This is the first post in a series of stories on working moms. While I’m excited for the amazing variety of women that have been interviewed for this project, I know it isn’t a drop in the bucket of the stories of working mothers. Hopefully there is something in at least one of the stories that resonates with readers. However, the best story is YOUR story and I’d love to hear it. Keep the conversation going in the comments and on social media using #wellcraftedworkingmoms. A huge thank you to the women who volunteered to share their stories, Mary Boyden of Mamma Bear Magazine for her photography and Madeline Roosevelt for hair and makeup!
Why post about working moms?
Because I said so. That works, right? No, well, it doesn’t for my toddler either. So, here it goes:
A few years back, after several upsetting and tiresome months, I decided that I was spending too much time and effort on things that really didn’t matter. In that low period of my life I decided that I needed to focus. I wanted to live a life of purpose. In that time I really examined each area in my life in which I spend my time, money, and energy to see if it helped me live my life with more purpose. Those items that didn’t fit my goals got removed (when possible) or adjusted to fit better within my goals. This blog was one of the items that needed to be adjusted from something that was just a hobby I enjoyed to a place of purpose.
Over the past few years, my mission within my blog is to inspire, educate and encourage readers to take joy in the everyday and celebrate the many moments that make life a party. I believe whole-heartedly that we should celebrate the moments of the every day. All of this is to lead in to why I am doing a series on working mothers…
Highlighting the triumphs and trials of working mothers, for me, is a way of celebrating the incredible journey that I and many other mothers are going through. This is not a series to say one way of being a mom is better than any other way. I believe the best thing a mother can do for her children is to decide what is the best situation for her family, whether it be to work or to stay home.
Sometime after going back to work after my short maternity leave with my second child I decided that I wanted to hear what working was like for other mothers. I put out a volunteer request and had several mothers sign up to share their story and pose for photos.
Mothers are often the last to get ready for the day and are typically the ones behind the camera. I wanted to make these women feel pampered a bit and receive some great photos of themselves, so I contacted Mary Boyden of Momma Bear Magazine to help me host a photoshoot to feature the women. Hair and makeup pro Madeline Roosevelt volunteered her services to really make these mommas feel as beautiful as they are! (Check out a video made from behind the scenes at the shoot!)
Nearly everyone of the volunteers were able to make it to a day of photos, food, and chatting with other working mothers. Over the past month or so I’ve been collecting interviews with each of the women, including those who were unable to attend the photoshoot. I cannot even begin to say how joyful this whole process has been. I’m super excited to share these stories with you between now and Mother’s Day.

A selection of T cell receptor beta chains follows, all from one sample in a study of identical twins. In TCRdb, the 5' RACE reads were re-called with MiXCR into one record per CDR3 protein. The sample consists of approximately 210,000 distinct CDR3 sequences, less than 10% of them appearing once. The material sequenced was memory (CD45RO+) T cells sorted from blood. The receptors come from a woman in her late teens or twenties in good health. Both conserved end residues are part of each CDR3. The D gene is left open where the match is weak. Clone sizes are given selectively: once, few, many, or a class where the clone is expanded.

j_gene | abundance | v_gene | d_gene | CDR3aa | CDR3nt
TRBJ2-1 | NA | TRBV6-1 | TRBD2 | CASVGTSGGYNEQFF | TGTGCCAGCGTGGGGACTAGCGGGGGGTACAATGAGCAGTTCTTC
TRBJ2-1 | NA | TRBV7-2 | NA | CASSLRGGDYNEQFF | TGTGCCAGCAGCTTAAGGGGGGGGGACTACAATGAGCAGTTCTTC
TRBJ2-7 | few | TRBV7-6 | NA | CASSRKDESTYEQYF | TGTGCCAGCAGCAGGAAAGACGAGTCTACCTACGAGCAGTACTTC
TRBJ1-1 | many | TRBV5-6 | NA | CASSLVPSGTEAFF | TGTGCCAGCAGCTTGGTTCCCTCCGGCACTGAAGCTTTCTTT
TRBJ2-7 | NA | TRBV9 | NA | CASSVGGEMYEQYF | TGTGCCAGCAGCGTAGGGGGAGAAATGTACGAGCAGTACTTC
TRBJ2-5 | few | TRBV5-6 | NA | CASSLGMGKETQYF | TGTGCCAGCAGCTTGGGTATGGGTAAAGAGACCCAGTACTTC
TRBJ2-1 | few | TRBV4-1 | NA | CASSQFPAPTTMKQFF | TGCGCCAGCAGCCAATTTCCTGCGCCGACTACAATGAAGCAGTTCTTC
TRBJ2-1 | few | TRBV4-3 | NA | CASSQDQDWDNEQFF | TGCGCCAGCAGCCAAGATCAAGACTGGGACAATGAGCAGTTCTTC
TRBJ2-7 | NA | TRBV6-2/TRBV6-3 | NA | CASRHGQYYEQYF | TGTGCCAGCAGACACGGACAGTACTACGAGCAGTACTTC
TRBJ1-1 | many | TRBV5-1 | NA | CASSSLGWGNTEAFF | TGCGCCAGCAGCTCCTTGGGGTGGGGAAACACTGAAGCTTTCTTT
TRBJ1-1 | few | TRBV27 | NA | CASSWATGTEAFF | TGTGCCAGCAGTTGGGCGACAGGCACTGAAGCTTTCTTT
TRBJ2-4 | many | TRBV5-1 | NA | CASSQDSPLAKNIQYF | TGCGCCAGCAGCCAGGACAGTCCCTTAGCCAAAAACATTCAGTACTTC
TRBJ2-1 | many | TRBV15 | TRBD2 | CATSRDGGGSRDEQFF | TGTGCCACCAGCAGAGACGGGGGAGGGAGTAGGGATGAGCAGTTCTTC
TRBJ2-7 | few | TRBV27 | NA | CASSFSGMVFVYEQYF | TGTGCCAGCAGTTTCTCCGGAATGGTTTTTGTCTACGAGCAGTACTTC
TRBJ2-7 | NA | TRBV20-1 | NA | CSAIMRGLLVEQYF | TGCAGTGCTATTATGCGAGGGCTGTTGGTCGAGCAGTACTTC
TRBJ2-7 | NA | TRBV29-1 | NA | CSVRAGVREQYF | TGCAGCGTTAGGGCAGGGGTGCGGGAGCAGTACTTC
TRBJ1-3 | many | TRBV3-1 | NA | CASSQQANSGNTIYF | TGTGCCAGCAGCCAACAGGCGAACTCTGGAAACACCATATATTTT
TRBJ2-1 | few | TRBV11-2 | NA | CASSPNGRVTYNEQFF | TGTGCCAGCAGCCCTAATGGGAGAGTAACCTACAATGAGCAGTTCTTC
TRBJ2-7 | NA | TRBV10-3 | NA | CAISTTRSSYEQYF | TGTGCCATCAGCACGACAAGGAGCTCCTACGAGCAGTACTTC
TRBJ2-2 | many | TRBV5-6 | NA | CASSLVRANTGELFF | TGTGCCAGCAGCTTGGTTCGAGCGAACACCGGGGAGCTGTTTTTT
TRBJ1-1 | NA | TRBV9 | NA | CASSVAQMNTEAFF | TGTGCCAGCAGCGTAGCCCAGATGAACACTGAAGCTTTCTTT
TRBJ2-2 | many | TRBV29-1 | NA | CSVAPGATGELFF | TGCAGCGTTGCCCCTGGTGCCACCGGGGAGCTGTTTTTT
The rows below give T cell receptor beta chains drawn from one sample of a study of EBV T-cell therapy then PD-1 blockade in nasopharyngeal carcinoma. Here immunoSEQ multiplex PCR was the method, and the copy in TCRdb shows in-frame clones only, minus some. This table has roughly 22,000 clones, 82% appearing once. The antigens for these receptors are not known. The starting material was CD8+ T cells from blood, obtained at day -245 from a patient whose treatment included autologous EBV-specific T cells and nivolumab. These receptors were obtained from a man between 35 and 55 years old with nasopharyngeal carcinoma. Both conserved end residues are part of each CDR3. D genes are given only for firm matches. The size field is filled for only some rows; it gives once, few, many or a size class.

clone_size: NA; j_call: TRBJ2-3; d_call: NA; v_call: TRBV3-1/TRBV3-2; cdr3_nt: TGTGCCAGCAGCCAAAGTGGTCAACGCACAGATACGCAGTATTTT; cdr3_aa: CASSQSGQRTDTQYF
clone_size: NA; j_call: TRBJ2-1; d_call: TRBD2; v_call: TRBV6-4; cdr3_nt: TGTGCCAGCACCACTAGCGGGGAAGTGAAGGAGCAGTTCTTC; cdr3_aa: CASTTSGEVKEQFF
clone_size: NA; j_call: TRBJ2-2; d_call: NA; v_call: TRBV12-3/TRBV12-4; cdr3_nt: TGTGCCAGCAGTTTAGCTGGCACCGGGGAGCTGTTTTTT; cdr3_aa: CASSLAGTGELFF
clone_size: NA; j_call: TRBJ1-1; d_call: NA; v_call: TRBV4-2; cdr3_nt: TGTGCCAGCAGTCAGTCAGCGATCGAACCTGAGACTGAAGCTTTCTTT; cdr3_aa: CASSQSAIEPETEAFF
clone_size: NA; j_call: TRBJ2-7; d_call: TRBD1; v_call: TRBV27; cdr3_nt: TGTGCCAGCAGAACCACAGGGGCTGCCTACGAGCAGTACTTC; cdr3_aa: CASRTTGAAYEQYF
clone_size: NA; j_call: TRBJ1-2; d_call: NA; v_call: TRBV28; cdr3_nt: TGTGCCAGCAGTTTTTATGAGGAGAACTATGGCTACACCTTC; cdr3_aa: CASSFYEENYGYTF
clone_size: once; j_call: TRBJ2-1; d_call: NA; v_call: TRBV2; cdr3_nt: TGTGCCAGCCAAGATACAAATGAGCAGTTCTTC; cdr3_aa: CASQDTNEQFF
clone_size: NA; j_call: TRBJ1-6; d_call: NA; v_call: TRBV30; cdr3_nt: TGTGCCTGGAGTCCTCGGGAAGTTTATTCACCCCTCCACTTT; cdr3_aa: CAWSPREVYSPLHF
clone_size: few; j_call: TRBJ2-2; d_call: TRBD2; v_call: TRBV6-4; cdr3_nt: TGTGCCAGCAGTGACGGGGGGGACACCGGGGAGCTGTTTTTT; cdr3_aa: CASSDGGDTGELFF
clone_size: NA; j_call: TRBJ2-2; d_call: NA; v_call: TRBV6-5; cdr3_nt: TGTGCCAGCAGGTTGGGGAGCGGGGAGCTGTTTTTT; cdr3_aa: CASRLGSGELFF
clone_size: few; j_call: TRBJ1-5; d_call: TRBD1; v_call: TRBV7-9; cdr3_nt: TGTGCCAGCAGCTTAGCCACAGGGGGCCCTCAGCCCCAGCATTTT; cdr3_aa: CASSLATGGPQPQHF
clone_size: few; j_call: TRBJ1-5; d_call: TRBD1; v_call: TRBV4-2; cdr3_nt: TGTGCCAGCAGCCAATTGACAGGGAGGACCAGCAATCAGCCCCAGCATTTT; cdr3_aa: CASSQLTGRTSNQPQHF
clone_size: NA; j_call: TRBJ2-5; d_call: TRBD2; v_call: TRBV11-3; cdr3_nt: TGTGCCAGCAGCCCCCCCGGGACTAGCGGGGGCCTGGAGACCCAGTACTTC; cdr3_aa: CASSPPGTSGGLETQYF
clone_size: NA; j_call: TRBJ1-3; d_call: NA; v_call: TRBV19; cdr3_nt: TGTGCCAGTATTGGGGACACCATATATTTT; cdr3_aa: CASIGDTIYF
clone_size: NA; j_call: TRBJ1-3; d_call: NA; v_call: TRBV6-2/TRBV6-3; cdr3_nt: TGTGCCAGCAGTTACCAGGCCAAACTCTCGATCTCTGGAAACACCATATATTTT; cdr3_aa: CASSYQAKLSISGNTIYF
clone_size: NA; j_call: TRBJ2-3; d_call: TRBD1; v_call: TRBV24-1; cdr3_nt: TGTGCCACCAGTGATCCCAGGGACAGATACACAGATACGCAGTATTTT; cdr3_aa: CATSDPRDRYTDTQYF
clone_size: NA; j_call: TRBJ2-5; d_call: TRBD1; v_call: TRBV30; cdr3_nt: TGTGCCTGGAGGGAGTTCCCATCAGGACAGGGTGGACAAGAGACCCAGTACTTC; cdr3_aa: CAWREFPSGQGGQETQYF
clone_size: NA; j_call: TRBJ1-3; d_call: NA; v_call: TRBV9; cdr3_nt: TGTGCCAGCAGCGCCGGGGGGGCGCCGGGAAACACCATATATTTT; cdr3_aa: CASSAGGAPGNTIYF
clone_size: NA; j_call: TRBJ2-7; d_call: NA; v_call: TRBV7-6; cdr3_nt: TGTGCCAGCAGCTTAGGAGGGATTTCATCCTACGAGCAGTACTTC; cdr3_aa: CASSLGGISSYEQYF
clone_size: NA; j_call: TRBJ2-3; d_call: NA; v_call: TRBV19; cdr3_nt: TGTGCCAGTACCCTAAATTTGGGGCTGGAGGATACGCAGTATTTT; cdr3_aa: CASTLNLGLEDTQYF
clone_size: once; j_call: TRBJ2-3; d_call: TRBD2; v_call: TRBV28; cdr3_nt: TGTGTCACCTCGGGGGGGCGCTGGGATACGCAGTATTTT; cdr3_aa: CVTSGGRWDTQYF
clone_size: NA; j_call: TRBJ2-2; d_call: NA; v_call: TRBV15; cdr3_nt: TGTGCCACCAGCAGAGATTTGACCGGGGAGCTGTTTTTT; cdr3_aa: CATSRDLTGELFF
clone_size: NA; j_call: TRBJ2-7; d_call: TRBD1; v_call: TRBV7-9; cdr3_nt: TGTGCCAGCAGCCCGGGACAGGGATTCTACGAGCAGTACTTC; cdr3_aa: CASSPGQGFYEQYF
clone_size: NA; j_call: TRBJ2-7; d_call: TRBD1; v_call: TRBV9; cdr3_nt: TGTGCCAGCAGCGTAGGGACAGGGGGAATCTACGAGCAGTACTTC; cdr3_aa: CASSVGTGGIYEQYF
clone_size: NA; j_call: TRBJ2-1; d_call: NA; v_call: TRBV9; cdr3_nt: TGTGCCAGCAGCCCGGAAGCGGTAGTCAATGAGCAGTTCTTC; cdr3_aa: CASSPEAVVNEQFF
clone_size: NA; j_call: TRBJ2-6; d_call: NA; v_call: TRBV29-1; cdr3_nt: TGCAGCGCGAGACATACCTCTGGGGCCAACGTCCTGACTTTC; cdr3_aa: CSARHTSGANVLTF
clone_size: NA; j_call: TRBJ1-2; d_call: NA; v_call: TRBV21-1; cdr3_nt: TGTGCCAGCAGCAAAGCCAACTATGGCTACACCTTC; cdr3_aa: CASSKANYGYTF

I’ll post stories of working mothers every Monday, Wednesday and Friday from now until Mother’s Day 2016. In between those posts you can look forward to posts that will hopefully make the balancing act of life a tad easier for those who are parents and who are not.
Open Your Eyes!
I teased this series with graphics saying “Open Your Eyes” because I truly hope that this series helps open the eyes of those who read it. If becoming a mother wasn’t hard enough, one thing that many mothers experience when moving into this new phase of life is that there is a lot of judgement and “shoulds” that happen from other mothers, non-parents, friends, family, complete strangers… you get the point. While the saying goes “it takes a village” for good reason, often we need that village to be one of support rather than unsolicited advice.
These stories will hopefully show that new mother who loves her career that there is someone out there experiencing a similar situation. The mother of young children struggling with balancing her home and work responsibilities may know after reading these stories that she is not alone. The non-parent who happens upon these stories may open her eyes to more of what her co-worker with children deals with each day. I hope that these stories resonate with people. However, at the lack of that, they are entertaining and moving stories worth reading.
Missy Maki, one of the working moms I interviewed, said it best:
My big thing about being a working mom is that it is not easy for anyone. We all have to scotch tape and safety pin things together at one time or another, and it’s okay. We need to smile at each other, to wink at each other when our kid is losing their shit at Safeway. We need to swipe our debit card when another moms Oregon Trail card is declined. It is our responsibility to step up, smile, help, and make it clear that we all know it is hard, and offer helping hands to each other.
Follow Along & Join the Conversation
I’m excited to be posting these stories of working mothers every Monday, Wednesday and Friday from now until Mother’s Day 2016. I’d love to hear how you enjoy the series and about your stories of working in motherhood. Share with me via Instagram, Twitter or Facebook. Use the hashtag #wellcraftedworkingmoms so I, and others who are following, may see your story as well!